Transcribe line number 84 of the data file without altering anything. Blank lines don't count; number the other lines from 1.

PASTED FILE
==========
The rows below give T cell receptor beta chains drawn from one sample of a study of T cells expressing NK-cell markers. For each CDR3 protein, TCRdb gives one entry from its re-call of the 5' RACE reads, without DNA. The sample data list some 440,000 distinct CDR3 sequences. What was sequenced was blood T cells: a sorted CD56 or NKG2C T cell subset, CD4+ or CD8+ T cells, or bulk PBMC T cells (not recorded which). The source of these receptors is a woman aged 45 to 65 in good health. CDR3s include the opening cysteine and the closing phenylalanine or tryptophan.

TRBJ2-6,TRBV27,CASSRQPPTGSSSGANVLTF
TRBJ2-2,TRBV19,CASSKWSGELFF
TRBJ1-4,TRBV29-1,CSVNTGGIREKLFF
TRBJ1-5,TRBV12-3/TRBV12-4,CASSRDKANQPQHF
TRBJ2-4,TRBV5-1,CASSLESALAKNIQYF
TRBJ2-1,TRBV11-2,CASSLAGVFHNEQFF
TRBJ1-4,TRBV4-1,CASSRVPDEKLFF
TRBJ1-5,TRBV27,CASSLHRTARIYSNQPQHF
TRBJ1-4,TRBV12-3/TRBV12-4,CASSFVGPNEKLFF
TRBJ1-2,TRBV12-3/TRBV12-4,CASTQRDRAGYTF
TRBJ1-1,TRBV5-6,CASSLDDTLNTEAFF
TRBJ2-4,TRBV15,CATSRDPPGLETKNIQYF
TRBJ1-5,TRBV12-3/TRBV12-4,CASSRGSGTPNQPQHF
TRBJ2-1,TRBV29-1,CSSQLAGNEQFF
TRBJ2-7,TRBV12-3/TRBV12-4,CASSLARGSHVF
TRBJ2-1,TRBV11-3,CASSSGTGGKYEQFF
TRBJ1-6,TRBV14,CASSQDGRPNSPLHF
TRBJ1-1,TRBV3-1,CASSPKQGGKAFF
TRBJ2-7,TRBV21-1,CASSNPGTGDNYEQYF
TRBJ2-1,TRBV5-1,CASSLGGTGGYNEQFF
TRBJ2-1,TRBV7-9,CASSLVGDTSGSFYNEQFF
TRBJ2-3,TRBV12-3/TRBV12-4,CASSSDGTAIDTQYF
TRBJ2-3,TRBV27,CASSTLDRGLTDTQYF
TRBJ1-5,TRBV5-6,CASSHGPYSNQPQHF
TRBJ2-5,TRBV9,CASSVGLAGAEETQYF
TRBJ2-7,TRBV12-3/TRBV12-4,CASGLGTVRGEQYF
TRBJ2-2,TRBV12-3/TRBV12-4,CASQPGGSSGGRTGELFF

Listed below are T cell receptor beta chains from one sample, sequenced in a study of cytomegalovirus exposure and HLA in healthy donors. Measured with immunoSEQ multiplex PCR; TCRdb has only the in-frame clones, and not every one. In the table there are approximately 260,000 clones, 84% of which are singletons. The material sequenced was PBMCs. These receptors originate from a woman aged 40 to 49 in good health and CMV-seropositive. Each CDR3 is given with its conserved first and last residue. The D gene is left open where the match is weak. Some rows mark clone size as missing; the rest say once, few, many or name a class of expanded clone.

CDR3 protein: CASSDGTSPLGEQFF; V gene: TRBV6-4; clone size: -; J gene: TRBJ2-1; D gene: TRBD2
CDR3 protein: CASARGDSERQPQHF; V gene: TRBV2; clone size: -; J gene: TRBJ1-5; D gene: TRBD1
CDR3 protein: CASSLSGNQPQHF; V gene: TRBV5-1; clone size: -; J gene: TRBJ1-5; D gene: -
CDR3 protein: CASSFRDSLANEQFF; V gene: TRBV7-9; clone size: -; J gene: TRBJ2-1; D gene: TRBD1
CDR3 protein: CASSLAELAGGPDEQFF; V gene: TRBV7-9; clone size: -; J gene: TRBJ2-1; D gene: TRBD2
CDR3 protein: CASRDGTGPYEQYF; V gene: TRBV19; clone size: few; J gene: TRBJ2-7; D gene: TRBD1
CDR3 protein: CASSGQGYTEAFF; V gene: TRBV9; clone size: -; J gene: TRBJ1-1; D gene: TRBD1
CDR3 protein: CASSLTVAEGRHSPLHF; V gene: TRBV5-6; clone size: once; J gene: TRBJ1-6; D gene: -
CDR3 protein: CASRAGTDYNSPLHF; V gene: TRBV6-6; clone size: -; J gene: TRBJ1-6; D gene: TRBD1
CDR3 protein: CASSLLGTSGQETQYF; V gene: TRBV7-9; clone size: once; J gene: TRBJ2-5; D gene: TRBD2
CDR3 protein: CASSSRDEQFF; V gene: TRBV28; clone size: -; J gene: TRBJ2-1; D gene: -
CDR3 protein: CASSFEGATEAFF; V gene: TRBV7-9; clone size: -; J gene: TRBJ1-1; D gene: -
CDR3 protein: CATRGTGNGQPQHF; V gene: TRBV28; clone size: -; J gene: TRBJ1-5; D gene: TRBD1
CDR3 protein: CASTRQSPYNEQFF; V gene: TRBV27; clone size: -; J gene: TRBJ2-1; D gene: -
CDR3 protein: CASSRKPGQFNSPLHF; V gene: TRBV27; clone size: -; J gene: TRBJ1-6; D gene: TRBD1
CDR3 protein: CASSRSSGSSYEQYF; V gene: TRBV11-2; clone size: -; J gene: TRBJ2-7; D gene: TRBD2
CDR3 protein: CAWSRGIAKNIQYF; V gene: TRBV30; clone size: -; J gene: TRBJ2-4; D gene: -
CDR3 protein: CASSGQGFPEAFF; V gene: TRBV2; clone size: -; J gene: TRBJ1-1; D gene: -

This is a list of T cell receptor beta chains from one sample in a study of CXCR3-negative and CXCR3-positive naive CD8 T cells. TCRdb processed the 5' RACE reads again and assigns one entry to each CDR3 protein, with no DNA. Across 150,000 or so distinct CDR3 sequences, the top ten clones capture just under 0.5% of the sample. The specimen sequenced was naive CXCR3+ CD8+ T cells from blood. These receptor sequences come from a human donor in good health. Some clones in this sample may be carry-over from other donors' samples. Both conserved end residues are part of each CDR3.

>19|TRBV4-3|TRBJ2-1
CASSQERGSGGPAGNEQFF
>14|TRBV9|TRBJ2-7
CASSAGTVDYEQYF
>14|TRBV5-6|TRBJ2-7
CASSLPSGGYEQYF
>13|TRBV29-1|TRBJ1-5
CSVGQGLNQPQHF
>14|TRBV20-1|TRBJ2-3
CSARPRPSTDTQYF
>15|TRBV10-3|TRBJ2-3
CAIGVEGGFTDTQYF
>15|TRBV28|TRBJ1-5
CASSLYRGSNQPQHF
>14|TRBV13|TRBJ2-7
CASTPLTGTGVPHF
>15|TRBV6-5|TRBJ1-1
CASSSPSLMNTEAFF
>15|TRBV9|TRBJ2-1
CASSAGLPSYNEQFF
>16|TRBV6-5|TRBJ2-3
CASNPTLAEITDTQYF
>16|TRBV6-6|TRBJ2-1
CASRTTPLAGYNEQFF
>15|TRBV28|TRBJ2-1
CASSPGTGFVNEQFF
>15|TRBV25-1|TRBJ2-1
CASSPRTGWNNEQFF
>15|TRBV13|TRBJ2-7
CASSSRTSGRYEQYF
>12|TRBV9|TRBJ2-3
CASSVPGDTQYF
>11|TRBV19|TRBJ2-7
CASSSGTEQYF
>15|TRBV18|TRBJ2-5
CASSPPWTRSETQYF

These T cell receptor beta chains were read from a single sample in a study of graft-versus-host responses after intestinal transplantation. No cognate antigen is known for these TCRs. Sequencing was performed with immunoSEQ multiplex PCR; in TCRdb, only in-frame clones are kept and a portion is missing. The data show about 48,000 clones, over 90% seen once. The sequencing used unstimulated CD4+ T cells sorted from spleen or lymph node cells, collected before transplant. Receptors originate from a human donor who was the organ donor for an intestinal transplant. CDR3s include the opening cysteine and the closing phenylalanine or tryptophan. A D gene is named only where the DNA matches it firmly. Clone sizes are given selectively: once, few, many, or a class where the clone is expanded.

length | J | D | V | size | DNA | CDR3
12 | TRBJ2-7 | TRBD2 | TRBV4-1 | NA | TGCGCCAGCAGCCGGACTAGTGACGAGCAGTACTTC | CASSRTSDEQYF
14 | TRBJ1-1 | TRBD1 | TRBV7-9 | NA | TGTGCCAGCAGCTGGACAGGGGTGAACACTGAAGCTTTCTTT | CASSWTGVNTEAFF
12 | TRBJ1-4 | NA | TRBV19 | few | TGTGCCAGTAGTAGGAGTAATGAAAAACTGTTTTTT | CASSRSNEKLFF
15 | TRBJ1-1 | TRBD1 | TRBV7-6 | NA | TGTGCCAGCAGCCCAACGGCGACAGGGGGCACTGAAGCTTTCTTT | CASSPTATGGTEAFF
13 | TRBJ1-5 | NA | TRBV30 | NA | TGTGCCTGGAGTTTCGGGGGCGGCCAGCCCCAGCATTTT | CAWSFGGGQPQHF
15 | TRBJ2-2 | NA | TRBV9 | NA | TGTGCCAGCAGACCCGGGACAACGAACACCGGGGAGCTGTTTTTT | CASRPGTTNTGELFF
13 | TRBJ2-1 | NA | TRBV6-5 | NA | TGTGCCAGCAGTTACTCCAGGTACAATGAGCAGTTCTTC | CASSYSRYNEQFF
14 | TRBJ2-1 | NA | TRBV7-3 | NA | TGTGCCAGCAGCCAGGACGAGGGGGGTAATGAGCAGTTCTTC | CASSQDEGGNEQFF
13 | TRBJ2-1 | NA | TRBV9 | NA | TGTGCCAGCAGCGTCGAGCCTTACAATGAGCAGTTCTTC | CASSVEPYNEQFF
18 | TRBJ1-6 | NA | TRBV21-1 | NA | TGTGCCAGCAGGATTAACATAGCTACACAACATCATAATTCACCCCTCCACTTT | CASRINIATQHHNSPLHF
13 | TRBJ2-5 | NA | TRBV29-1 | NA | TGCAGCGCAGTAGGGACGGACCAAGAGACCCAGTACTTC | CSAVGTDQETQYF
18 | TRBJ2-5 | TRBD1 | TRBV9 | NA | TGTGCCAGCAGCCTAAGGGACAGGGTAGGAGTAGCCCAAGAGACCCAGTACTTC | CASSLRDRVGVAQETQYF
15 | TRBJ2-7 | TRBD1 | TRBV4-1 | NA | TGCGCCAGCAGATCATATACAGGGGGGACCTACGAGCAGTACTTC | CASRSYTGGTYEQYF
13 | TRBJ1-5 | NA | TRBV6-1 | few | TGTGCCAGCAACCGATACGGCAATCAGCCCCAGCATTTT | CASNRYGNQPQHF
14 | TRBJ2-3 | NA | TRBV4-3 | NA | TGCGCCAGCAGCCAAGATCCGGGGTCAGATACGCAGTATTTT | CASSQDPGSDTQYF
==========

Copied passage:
CASSPPWTRSETQYF